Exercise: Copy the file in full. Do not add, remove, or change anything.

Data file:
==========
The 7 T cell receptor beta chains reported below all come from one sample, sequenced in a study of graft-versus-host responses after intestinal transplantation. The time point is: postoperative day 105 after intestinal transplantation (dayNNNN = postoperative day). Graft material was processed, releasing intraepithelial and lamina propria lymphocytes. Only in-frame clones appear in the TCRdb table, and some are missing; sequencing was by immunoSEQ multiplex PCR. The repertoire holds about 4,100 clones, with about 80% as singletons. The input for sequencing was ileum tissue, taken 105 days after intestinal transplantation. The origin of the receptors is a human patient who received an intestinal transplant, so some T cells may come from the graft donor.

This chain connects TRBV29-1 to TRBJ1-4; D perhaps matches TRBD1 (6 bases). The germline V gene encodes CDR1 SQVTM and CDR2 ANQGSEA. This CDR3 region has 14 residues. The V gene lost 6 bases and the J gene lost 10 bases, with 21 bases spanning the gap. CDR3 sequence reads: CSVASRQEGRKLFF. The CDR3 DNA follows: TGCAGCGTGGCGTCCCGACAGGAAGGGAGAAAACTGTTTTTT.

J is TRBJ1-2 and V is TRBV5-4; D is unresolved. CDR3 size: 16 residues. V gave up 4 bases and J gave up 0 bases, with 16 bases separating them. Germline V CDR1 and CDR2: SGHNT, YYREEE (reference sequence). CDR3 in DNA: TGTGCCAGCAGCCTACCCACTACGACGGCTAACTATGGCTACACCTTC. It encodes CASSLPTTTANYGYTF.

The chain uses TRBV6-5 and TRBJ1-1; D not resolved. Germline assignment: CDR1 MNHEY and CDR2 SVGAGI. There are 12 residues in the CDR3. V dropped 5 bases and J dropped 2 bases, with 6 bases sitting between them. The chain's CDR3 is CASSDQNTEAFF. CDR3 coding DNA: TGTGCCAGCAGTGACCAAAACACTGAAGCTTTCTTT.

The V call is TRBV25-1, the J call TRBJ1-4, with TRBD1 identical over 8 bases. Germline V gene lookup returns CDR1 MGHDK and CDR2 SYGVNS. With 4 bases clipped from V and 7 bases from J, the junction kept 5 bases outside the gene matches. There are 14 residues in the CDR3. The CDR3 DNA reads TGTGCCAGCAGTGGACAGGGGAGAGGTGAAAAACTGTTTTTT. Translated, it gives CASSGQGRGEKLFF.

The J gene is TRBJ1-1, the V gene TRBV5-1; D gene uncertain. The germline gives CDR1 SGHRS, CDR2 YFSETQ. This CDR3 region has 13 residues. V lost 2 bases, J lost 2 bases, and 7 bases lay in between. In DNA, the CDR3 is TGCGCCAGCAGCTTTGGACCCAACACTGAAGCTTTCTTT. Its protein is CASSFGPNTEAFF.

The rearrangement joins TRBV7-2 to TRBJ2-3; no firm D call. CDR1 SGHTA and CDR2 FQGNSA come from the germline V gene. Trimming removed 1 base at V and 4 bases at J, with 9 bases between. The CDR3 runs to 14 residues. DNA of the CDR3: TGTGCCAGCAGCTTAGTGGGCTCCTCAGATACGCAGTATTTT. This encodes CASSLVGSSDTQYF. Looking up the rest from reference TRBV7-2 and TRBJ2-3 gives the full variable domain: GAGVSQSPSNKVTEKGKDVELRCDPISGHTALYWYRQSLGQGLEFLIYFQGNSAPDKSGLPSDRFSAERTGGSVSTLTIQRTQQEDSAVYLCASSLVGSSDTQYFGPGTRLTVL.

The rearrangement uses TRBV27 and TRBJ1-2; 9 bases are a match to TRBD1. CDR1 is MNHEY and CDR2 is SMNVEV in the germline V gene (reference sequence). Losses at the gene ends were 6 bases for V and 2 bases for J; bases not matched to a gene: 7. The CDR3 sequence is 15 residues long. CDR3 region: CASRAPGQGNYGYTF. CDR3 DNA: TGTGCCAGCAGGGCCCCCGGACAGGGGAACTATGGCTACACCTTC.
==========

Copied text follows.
The 7 T cell receptor beta chains reported below all come from one sample, sequenced in a study of graft-versus-host responses after intestinal transplantation. The time point is: postoperative day 105 after intestinal transplantation (dayNNNN = postoperative day). Graft material was processed, releasing intraepithelial and lamina propria lymphocytes. Only in-frame clones appear in the TCRdb table, and some are missing; sequencing was by immunoSEQ multiplex PCR. The repertoire holds about 4,100 clones, with about 80% as singletons. The input for sequencing was ileum tissue, taken 105 days after intestinal transplantation. The origin of the receptors is a human patient who received an intestinal transplant, so some T cells may come from the graft donor.

This chain connects TRBV29-1 to TRBJ1-4; D perhaps matches TRBD1 (6 bases). The germline V gene encodes CDR1 SQVTM and CDR2 ANQGSEA. This CDR3 region has 14 residues. The V gene lost 6 bases and the J gene lost 10 bases, with 21 bases spanning the gap. CDR3 sequence reads: CSVASRQEGRKLFF. The CDR3 DNA follows: TGCAGCGTGGCGTCCCGACAGGAAGGGAGAAAACTGTTTTTT.

J is TRBJ1-2 and V is TRBV5-4; D is unresolved. CDR3 size: 16 residues. V gave up 4 bases and J gave up 0 bases, with 16 bases separating them. Germline V CDR1 and CDR2: SGHNT, YYREEE (reference sequence). CDR3 in DNA: TGTGCCAGCAGCCTACCCACTACGACGGCTAACTATGGCTACACCTTC. It encodes CASSLPTTTANYGYTF.

The chain uses TRBV6-5 and TRBJ1-1; D not resolved. Germline assignment: CDR1 MNHEY and CDR2 SVGAGI. There are 12 residues in the CDR3. V dropped 5 bases and J dropped 2 bases, with 6 bases sitting between them. The chain's CDR3 is CASSDQNTEAFF. CDR3 coding DNA: TGTGCCAGCAGTGACCAAAACACTGAAGCTTTCTTT.

The V call is TRBV25-1, the J call TRBJ1-4, with TRBD1 identical over 8 bases. Germline V gene lookup returns CDR1 MGHDK and CDR2 SYGVNS. With 4 bases clipped from V and 7 bases from J, the junction kept 5 bases outside the gene matches. There are 14 residues in the CDR3. The CDR3 DNA reads TGTGCCAGCAGTGGACAGGGGAGAGGTGAAAAACTGTTTTTT. Translated, it gives CASSGQGRGEKLFF.

The J gene is TRBJ1-1, the V gene TRBV5-1; D gene uncertain. The germline gives CDR1 SGHRS, CDR2 YFSETQ. This CDR3 region has 13 residues. V lost 2 bases, J lost 2 bases, and 7 bases lay in between. In DNA, the CDR3 is TGCGCCAGCAGCTTTGGACCCAACACTGAAGCTTTCTTT. Its protein is CASSFGPNTEAFF.

The rearrangement joins TRBV7-2 to TRBJ2-3; no firm D call. CDR1 SGHTA and CDR2 FQGNSA come from the germline V gene. Trimming removed 1 base at V and 4 bases at J, with 9 bases between. The CDR3 runs to 14 residues. DNA of the CDR3: TGTGCCAGCAGCTTAGTGGGCTCCTCAGATACGCAGTATTTT. This encodes CASSLVGSSDTQYF. Looking up the rest from reference TRBV7-2 and TRBJ2-3 gives the full variable domain: GAGVSQSPSNKVTEKGKDVELRCDPISGHTALYWYRQSLGQGLEFLIYFQGNSAPDKSGLPSDRFSAERTGGSVSTLTIQRTQQEDSAVYLCASSLVGSSDTQYFGPGTRLTVL.

The rearrangement uses TRBV27 and TRBJ1-2; 9 bases are a match to TRBD1. CDR1 is MNHEY and CDR2 is SMNVEV in the germline V gene (reference sequence). Losses at the gene ends were 6 bases for V and 2 bases for J; bases not matched to a gene: 7. The CDR3 sequence is 15 residues long. CDR3 region: CASRAPGQGNYGYTF. CDR3 DNA: TGTGCCAGCAGGGCCCCCGGACAGGGGAACTATGGCTACACCTTC.